Various Directors. (1942-1945/310 min).
AVAILABLE ON BLU-RAY FROM
AVAILABLE ON BLU-RAY FROM
Review by Mr. Paws😸
Imagine if Steven Spielberg decided to drop everything and serve his country by using his talents to make films supporting the war in Afghanistan. That's essentially what Frank Capra did at the onset of America's involvement in World War II. Granted, it was a different era and collective attitudes regarding war have changed, but you get the idea.
Capra was one of the most successful directors working in Hollywood at the time, yet put it all on hold to oversee a series of documentaries for the military. His salary? A little over $300 a month. Man, that's some serious patriotism.
This disc from Olive Films collects five of those films, two from the Why We Fight series and three others, all originally produced by the U.S. War Department. Capra didn't exactly "direct" them - most consist largely of existing footage shot by others - but oversaw their assembly and narrative. Being wartime, these films were obviously made to generate support for the war effort, as well as inspire those who were sent to fight.
|"We need a love scene right here."|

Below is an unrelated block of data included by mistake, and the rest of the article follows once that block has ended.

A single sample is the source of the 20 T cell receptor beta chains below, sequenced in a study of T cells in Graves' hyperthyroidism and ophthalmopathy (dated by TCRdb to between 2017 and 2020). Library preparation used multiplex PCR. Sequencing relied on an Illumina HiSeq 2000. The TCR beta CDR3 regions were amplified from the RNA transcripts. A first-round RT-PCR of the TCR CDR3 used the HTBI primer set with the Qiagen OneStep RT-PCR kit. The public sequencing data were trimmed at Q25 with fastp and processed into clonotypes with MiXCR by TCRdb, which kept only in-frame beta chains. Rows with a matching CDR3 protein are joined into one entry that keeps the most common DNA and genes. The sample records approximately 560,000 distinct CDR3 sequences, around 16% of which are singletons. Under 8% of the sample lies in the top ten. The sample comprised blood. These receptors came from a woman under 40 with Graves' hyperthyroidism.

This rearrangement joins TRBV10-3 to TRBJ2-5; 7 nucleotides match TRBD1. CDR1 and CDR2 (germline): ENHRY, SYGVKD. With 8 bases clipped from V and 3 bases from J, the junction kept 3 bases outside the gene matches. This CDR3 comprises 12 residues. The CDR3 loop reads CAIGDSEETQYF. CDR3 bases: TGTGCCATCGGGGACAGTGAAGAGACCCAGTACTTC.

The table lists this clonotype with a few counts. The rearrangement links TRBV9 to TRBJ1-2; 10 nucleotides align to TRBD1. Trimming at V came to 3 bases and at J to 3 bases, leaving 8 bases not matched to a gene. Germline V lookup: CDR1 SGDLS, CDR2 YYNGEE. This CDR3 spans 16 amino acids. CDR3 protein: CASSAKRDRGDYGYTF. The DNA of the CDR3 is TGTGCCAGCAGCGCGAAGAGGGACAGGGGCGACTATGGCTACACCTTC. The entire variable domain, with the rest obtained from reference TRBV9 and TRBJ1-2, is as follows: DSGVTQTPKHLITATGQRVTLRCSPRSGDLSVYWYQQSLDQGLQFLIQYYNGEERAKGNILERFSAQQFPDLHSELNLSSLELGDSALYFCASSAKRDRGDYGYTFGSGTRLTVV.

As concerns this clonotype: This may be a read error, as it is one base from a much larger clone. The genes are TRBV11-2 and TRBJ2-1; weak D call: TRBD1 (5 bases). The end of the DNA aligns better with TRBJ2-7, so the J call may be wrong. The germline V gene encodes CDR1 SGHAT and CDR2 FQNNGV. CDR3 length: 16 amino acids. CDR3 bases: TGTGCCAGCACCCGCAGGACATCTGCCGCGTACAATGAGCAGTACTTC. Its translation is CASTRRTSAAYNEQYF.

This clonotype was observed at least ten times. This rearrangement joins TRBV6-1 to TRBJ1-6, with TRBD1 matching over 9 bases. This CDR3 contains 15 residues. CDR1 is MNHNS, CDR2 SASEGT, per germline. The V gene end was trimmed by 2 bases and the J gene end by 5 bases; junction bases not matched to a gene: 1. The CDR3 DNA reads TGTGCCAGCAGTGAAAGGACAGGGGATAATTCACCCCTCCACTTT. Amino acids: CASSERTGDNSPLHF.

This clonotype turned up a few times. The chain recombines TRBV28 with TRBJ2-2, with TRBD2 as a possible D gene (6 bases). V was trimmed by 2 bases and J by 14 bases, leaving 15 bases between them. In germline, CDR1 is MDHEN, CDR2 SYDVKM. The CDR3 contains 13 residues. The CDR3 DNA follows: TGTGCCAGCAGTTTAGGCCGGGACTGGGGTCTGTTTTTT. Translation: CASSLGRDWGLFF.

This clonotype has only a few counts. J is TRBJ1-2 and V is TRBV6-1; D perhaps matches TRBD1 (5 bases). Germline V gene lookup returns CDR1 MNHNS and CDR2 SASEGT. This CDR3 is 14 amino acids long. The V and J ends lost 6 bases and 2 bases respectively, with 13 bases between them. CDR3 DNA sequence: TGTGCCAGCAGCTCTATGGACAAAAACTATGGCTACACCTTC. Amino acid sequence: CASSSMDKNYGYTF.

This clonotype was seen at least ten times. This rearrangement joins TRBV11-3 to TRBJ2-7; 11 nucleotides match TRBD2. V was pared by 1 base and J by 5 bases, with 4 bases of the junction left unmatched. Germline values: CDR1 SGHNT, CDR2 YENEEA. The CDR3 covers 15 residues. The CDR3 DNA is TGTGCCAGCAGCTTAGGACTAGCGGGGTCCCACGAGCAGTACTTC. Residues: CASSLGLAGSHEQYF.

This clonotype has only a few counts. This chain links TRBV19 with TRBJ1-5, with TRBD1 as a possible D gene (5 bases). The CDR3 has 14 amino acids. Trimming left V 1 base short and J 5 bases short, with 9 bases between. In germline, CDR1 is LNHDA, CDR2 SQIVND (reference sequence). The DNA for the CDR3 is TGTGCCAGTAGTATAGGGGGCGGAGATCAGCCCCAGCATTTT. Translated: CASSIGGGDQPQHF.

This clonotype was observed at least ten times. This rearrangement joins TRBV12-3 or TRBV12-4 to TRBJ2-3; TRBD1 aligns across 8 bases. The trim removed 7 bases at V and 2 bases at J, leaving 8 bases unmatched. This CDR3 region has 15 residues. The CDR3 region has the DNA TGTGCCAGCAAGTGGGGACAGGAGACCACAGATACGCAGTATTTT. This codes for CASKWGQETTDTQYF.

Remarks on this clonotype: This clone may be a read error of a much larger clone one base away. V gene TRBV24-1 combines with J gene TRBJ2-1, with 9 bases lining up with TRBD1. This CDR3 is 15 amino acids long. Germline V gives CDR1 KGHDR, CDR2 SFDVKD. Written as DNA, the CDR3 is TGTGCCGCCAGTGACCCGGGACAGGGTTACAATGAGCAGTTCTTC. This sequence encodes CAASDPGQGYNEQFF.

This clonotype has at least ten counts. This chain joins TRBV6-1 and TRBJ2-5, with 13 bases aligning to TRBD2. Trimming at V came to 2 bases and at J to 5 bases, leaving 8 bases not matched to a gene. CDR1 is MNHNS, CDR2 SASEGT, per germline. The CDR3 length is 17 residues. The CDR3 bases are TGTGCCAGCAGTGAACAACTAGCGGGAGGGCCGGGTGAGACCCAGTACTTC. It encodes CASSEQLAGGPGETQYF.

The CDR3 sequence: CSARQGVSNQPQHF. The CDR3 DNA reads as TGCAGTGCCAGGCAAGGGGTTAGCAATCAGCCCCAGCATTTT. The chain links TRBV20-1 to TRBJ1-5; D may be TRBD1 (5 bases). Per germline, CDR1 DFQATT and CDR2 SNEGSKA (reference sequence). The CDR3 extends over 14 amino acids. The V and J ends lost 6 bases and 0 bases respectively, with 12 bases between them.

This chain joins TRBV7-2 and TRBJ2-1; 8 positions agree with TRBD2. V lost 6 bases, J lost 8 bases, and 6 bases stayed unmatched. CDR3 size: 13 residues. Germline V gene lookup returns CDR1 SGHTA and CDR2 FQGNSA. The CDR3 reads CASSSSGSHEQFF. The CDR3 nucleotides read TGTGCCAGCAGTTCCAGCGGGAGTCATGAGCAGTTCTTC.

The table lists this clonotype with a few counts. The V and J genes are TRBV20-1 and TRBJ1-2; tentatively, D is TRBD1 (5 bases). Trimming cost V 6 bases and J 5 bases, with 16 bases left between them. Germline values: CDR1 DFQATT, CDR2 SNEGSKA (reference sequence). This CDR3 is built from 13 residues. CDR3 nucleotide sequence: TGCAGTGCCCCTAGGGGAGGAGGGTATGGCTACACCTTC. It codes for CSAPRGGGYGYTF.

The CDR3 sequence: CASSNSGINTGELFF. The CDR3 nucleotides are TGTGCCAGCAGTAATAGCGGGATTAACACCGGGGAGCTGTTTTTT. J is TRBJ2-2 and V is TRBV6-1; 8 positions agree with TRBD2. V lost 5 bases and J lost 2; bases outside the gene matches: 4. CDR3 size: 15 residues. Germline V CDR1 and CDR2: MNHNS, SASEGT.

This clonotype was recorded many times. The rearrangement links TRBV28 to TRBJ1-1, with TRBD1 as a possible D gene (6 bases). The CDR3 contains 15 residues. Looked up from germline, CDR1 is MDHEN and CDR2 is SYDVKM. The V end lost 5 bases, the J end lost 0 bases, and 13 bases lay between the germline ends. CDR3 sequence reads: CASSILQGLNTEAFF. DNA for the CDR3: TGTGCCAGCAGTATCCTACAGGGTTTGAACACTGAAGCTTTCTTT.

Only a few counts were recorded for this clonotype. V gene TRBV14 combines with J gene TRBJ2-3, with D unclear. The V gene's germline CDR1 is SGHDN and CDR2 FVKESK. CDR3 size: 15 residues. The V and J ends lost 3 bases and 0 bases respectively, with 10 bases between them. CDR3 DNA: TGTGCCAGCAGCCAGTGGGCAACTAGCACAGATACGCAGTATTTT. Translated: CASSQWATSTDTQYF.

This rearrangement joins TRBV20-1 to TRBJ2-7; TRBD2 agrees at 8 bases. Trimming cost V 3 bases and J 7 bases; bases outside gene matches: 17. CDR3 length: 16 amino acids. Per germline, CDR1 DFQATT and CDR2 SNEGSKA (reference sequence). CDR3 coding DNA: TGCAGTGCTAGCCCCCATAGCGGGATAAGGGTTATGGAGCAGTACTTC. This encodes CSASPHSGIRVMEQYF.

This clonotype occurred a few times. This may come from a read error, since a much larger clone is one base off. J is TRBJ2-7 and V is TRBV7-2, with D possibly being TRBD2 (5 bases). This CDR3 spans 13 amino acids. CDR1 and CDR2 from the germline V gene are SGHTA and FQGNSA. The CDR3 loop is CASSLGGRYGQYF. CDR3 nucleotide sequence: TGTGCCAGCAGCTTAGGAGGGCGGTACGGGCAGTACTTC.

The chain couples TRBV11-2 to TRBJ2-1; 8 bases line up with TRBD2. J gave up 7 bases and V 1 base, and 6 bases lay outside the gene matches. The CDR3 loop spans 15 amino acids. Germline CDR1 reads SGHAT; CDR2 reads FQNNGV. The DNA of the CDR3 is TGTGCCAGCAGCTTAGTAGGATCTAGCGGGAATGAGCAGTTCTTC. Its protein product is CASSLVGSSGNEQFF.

The best of the lot, Prelude to War, explains how and why the U.S. got involved, and provides detailed histories of its enemies (Germany, Italy and Japan). Using stock footage and animation, the film is a chilling example of how easily fascism can spread through fear-mongering and propaganda (sounds familiar, doesn't it?). Also interesting are The Negro Soldier and The Battle of Russia, mainly because they often paint a decidedly different - and sometimes inaccurate - picture than history eventually did.
Speaking of history, the MVP of this disc is undoubtedly Joseph McBride, a film historian and Frank Capra biographer. Not only does he discuss Capra's film career before, during and after the war, his informative introductions to each film provides valuable historical context. Seeing them prior to the films is highly recommended.
Mr. Capra Goes to War isn't indispensable, especially since it's by-no-means a complete collection. However, it is an interesting curiosity for Capra fans who might have wondered what he was up to for four years. The documentaries themselves range from historically informative to archaic & silly. Sometimes what we learn about them is a lot more interesting.
"FRANK CAPRA: WHY WE FIGHT" - Analysis of Capra's early career and involvement in WWII by biographer Joseph McBride.
INTRODUCTIONS - Intros to each film by Joseph McBride.
PURR-R-R...LIKE A GOOD SCRATCH BEHIND THE EARS